Sunday, 14 September 2014

Rules of Summer

Rules of Summer was actually one of the very first books that I read that was later nominated for the CBCA Books of the Year 2014. I saw this book in the shops before I first saw any reviews anywhere, and was of course immediately drawn to it, as I am drawn to any other Shaun Tan work. For a while then it was everywhere. Jennifer Byrne on Tuesday Book Club Dec 2013 edition proclaimed it "surreal for adults, delightful for children, a joy of a thing". Stephen Romei featured it in The Australian's Hot Reads for Summer 2013

His new one, the beautiful, haunting picture book Rules of Summer, which says so much with so few words, is one of the standout books of the year, full stop.

I bought it. I read it. A few times. And I don't think I quite understood it. I didn't know what to say, and so was reluctant to blog about it. I didn't immediately love it, and I've loved and admired Shaun Tan for some time. I wanted to like it, and I didn't want to be disappointed with a Shaun Tan book. So I let this post slip away unwritten, and left Rules of Summer on the shelf. I blogged about every other book shortlisted for the CBCA Picture Book of the Year 2014. And then last month Rules of Summer won Picture Book of the Year. Clearly it was time to look at this  book again.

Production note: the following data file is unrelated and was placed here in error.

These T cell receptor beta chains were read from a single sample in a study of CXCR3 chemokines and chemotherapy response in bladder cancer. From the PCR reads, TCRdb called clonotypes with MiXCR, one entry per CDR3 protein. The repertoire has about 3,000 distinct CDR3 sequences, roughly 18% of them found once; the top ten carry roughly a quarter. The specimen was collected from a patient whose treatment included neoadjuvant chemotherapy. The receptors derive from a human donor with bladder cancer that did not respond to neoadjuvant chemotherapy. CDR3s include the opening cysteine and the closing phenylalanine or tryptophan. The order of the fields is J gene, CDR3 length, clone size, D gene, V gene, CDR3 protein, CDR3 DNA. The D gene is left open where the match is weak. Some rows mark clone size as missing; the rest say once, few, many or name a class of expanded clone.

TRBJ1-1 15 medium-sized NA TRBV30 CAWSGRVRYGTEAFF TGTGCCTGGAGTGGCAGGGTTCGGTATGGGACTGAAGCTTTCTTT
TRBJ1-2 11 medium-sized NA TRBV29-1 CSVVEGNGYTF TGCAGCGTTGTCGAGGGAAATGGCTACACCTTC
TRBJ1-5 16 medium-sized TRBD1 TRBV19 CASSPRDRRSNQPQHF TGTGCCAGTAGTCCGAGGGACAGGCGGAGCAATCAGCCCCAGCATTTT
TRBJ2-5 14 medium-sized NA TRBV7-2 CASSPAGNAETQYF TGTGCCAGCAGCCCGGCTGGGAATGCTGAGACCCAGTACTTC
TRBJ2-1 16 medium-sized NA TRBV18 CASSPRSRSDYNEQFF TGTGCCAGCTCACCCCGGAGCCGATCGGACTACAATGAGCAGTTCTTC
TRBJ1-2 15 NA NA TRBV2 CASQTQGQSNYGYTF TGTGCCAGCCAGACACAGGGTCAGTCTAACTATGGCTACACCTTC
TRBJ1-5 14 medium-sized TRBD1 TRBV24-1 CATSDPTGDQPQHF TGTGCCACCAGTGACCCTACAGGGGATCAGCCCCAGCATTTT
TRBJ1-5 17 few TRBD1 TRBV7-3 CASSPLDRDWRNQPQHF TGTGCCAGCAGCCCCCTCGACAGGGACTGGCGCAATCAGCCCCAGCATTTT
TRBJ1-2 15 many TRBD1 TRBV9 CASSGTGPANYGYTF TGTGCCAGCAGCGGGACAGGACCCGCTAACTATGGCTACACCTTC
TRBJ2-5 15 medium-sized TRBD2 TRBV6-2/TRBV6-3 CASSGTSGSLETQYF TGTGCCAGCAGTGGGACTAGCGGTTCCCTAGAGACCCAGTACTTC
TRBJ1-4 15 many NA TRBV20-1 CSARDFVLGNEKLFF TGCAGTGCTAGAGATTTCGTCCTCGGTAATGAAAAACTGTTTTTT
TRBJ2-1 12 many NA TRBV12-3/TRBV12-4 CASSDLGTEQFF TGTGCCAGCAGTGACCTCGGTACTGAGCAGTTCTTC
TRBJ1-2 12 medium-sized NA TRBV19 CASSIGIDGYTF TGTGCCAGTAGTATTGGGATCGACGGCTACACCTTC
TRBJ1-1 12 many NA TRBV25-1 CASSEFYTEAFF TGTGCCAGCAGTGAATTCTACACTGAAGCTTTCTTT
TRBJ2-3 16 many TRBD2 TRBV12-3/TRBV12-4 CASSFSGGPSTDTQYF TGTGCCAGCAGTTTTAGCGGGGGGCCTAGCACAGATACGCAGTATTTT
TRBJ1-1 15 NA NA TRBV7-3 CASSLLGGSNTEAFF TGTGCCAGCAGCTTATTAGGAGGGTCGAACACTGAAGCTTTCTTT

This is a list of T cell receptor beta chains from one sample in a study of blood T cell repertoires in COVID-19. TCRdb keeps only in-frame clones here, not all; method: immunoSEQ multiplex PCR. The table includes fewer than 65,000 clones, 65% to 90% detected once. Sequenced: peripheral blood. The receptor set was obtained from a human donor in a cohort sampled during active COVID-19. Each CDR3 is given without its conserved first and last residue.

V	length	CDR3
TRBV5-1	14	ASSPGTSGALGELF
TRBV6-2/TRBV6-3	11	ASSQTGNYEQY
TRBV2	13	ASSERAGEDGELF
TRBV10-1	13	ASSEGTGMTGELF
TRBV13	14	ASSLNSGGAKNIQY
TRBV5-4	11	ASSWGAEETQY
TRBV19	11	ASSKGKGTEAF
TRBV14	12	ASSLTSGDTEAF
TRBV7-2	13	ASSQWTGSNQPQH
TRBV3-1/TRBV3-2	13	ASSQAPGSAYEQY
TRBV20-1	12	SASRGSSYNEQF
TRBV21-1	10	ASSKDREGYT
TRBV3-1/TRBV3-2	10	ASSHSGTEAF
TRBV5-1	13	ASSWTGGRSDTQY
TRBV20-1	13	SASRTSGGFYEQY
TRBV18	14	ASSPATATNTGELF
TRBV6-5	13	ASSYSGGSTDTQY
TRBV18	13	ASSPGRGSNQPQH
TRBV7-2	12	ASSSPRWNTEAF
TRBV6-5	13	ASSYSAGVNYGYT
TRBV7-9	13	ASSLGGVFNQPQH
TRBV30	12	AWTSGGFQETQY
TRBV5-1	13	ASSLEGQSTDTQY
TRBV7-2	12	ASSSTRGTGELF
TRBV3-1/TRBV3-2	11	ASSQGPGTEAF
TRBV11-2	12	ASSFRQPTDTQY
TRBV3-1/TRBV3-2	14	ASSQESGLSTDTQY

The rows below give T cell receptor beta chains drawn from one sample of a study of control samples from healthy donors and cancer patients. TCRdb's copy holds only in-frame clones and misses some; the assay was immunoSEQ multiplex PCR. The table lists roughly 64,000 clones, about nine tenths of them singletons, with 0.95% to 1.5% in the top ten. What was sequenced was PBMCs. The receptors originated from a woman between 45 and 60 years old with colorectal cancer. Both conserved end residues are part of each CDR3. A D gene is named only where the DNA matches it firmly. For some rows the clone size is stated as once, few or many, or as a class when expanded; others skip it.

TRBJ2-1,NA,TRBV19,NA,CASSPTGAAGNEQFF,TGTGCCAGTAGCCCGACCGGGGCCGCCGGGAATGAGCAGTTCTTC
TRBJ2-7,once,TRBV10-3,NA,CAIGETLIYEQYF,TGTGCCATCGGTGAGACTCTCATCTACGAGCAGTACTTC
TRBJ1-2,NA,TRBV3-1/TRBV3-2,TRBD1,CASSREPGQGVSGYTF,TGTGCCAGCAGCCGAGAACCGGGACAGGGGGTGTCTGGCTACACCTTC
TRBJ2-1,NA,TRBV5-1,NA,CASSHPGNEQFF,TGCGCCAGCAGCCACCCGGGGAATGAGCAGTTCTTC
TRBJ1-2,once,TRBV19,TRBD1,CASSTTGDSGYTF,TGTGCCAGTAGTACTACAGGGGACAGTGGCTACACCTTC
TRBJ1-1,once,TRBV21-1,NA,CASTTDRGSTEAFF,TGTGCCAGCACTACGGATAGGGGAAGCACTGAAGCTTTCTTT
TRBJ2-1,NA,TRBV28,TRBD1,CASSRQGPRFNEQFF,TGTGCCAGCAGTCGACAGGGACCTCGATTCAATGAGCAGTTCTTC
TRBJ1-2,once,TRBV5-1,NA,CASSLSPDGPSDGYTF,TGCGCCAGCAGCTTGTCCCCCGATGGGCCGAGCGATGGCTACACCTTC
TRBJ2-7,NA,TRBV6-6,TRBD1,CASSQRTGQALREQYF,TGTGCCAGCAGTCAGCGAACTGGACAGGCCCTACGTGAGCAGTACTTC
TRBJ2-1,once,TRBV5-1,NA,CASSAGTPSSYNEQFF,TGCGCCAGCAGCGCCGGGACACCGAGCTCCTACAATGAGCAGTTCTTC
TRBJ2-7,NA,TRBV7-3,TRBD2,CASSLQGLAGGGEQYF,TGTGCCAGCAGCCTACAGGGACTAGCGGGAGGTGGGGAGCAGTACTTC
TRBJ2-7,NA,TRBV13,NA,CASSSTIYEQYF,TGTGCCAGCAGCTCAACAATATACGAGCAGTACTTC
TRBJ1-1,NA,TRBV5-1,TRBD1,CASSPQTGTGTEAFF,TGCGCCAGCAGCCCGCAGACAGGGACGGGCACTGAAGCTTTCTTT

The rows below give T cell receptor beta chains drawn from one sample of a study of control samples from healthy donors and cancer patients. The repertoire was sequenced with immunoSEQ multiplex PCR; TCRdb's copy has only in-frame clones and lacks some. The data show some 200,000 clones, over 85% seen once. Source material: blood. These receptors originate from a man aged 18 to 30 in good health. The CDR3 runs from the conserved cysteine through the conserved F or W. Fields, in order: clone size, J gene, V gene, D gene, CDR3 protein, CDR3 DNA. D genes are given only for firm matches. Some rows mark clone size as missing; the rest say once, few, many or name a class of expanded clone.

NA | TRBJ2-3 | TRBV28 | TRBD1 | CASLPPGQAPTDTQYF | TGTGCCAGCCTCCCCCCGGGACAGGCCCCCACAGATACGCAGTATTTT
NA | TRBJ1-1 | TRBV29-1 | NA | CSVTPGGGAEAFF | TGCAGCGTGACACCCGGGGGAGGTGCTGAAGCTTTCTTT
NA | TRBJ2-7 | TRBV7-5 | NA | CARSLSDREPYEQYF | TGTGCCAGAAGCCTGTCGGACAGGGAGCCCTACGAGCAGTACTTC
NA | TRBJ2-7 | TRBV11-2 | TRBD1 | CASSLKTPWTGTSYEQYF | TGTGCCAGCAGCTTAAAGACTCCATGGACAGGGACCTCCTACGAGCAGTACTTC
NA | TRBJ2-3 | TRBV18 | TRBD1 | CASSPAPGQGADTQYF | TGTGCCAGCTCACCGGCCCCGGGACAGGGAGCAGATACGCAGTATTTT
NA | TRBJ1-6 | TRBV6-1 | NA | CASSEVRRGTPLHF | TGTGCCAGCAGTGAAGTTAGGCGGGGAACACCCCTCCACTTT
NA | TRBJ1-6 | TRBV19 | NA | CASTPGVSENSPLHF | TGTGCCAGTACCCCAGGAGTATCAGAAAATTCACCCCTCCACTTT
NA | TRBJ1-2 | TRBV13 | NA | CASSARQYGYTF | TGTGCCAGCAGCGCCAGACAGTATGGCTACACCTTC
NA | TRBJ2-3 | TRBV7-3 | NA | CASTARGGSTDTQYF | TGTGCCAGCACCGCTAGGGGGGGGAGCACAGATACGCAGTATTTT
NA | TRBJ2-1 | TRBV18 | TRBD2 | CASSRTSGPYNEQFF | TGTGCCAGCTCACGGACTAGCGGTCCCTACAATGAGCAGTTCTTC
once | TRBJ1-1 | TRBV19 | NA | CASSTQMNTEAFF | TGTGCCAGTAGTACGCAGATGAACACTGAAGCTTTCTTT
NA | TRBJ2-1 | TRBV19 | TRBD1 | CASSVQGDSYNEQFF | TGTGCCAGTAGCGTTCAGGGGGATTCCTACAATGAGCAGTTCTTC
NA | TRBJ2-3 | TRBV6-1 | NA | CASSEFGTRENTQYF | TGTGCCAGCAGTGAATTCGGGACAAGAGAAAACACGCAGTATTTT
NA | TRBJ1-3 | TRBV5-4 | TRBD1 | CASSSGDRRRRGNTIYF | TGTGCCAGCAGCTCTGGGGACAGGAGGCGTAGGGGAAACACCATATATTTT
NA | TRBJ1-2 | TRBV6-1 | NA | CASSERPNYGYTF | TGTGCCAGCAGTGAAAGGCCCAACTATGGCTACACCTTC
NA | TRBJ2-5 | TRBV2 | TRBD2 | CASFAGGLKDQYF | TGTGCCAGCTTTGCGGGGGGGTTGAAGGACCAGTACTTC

And I still didn't understand it! I reread it several times once more. I needed to find the Teachers Guide and Shaun Tan explaining the book to me on youtube for help.

In the video Shaun tells us that he likes mysterious imagery, and that in Rules of Summer we're left with "a bit of a puzzle to what is exactly happening". He likes it to be not entirely clear as to what is going on and he leaves it to the readers imagination to construct what is going on. Perhaps this is where I'm failing? Rules of Summer is open to being read in all sorts of ways, that it does not have a linear or kinetic structure.

This is the sort of book you could open on any page and spend five minutes or an hour pondering the image. Close the book, and that would be sufficient experience. 

I love hearing about his creative process in the video. He doodles and draws, without worrying about meaning or content, and later spools out random ideas, like free association or daydreaming. And I come to realise why I'm not a creative person- my mind just doesn't work like that. I still admire Shaun Tan enormously and will avidly seek out his next book, it's just that Rules of Summer didn't strike a chord with me as clearly it did for many other readers.